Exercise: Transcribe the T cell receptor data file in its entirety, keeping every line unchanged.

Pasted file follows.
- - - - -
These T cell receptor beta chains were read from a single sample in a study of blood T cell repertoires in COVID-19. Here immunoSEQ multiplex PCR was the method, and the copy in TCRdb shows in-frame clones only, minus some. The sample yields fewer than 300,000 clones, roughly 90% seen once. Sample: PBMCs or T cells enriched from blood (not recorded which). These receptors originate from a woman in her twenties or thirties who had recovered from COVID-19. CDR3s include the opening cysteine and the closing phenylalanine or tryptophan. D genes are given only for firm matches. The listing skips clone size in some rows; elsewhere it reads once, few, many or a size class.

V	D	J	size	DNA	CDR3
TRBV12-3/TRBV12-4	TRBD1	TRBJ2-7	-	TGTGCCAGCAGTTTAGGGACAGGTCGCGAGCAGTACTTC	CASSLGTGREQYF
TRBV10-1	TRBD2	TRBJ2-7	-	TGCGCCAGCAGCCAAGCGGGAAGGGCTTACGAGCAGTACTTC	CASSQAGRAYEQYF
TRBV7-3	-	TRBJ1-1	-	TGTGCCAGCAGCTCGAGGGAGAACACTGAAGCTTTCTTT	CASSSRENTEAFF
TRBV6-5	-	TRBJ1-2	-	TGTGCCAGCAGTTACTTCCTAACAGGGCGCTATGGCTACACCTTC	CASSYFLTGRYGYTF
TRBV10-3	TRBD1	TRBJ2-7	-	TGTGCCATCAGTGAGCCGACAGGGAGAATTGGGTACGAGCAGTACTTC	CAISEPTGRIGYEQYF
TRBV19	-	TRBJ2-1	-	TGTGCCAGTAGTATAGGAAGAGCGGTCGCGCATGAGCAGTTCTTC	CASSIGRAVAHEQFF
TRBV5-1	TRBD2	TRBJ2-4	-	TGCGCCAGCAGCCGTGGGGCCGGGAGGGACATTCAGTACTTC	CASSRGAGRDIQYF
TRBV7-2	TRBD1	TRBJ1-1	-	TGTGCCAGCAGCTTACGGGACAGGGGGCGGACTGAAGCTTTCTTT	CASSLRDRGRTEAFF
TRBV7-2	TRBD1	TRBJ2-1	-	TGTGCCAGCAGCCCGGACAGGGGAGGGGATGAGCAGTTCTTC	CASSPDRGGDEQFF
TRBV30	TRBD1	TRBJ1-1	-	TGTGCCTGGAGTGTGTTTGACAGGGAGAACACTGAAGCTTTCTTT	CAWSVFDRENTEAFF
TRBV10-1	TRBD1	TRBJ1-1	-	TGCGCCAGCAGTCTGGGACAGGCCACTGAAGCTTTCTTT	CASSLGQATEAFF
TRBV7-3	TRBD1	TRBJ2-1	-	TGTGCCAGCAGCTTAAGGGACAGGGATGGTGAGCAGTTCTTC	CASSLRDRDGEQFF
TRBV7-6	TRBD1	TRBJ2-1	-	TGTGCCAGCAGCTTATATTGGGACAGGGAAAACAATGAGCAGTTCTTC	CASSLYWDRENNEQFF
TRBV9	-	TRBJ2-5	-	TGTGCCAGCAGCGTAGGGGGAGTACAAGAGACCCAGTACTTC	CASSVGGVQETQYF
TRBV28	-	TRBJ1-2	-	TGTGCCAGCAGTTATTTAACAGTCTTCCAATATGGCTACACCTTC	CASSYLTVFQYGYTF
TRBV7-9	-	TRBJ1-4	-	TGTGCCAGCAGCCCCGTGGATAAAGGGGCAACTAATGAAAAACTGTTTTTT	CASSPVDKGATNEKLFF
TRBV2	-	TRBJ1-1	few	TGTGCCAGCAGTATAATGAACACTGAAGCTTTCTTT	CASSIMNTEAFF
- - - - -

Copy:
These T cell receptor beta chains were read from a single sample in a study of blood T cell repertoires in COVID-19. Here immunoSEQ multiplex PCR was the method, and the copy in TCRdb shows in-frame clones only, minus some. The sample yields fewer than 300,000 clones, roughly 90% seen once. Sample: PBMCs or T cells enriched from blood (not recorded which). These receptors originate from a woman in her twenties or thirties who had recovered from COVID-19. CDR3s include the opening cysteine and the closing phenylalanine or tryptophan. D genes are given only for firm matches. The listing skips clone size in some rows; elsewhere it reads once, few, many or a size class.

V	D	J	size	DNA	CDR3
TRBV12-3/TRBV12-4	TRBD1	TRBJ2-7	-	TGTGCCAGCAGTTTAGGGACAGGTCGCGAGCAGTACTTC	CASSLGTGREQYF
TRBV10-1	TRBD2	TRBJ2-7	-	TGCGCCAGCAGCCAAGCGGGAAGGGCTTACGAGCAGTACTTC	CASSQAGRAYEQYF
TRBV7-3	-	TRBJ1-1	-	TGTGCCAGCAGCTCGAGGGAGAACACTGAAGCTTTCTTT	CASSSRENTEAFF
TRBV6-5	-	TRBJ1-2	-	TGTGCCAGCAGTTACTTCCTAACAGGGCGCTATGGCTACACCTTC	CASSYFLTGRYGYTF
TRBV10-3	TRBD1	TRBJ2-7	-	TGTGCCATCAGTGAGCCGACAGGGAGAATTGGGTACGAGCAGTACTTC	CAISEPTGRIGYEQYF
TRBV19	-	TRBJ2-1	-	TGTGCCAGTAGTATAGGAAGAGCGGTCGCGCATGAGCAGTTCTTC	CASSIGRAVAHEQFF
TRBV5-1	TRBD2	TRBJ2-4	-	TGCGCCAGCAGCCGTGGGGCCGGGAGGGACATTCAGTACTTC	CASSRGAGRDIQYF
TRBV7-2	TRBD1	TRBJ1-1	-	TGTGCCAGCAGCTTACGGGACAGGGGGCGGACTGAAGCTTTCTTT	CASSLRDRGRTEAFF
TRBV7-2	TRBD1	TRBJ2-1	-	TGTGCCAGCAGCCCGGACAGGGGAGGGGATGAGCAGTTCTTC	CASSPDRGGDEQFF
TRBV30	TRBD1	TRBJ1-1	-	TGTGCCTGGAGTGTGTTTGACAGGGAGAACACTGAAGCTTTCTTT	CAWSVFDRENTEAFF
TRBV10-1	TRBD1	TRBJ1-1	-	TGCGCCAGCAGTCTGGGACAGGCCACTGAAGCTTTCTTT	CASSLGQATEAFF
TRBV7-3	TRBD1	TRBJ2-1	-	TGTGCCAGCAGCTTAAGGGACAGGGATGGTGAGCAGTTCTTC	CASSLRDRDGEQFF
TRBV7-6	TRBD1	TRBJ2-1	-	TGTGCCAGCAGCTTATATTGGGACAGGGAAAACAATGAGCAGTTCTTC	CASSLYWDRENNEQFF
TRBV9	-	TRBJ2-5	-	TGTGCCAGCAGCGTAGGGGGAGTACAAGAGACCCAGTACTTC	CASSVGGVQETQYF
TRBV28	-	TRBJ1-2	-	TGTGCCAGCAGTTATTTAACAGTCTTCCAATATGGCTACACCTTC	CASSYLTVFQYGYTF
TRBV7-9	-	TRBJ1-4	-	TGTGCCAGCAGCCCCGTGGATAAAGGGGCAACTAATGAAAAACTGTTTTTT	CASSPVDKGATNEKLFF
TRBV2	-	TRBJ1-1	few	TGTGCCAGCAGTATAATGAACACTGAAGCTTTCTTT	CASSIMNTEAFF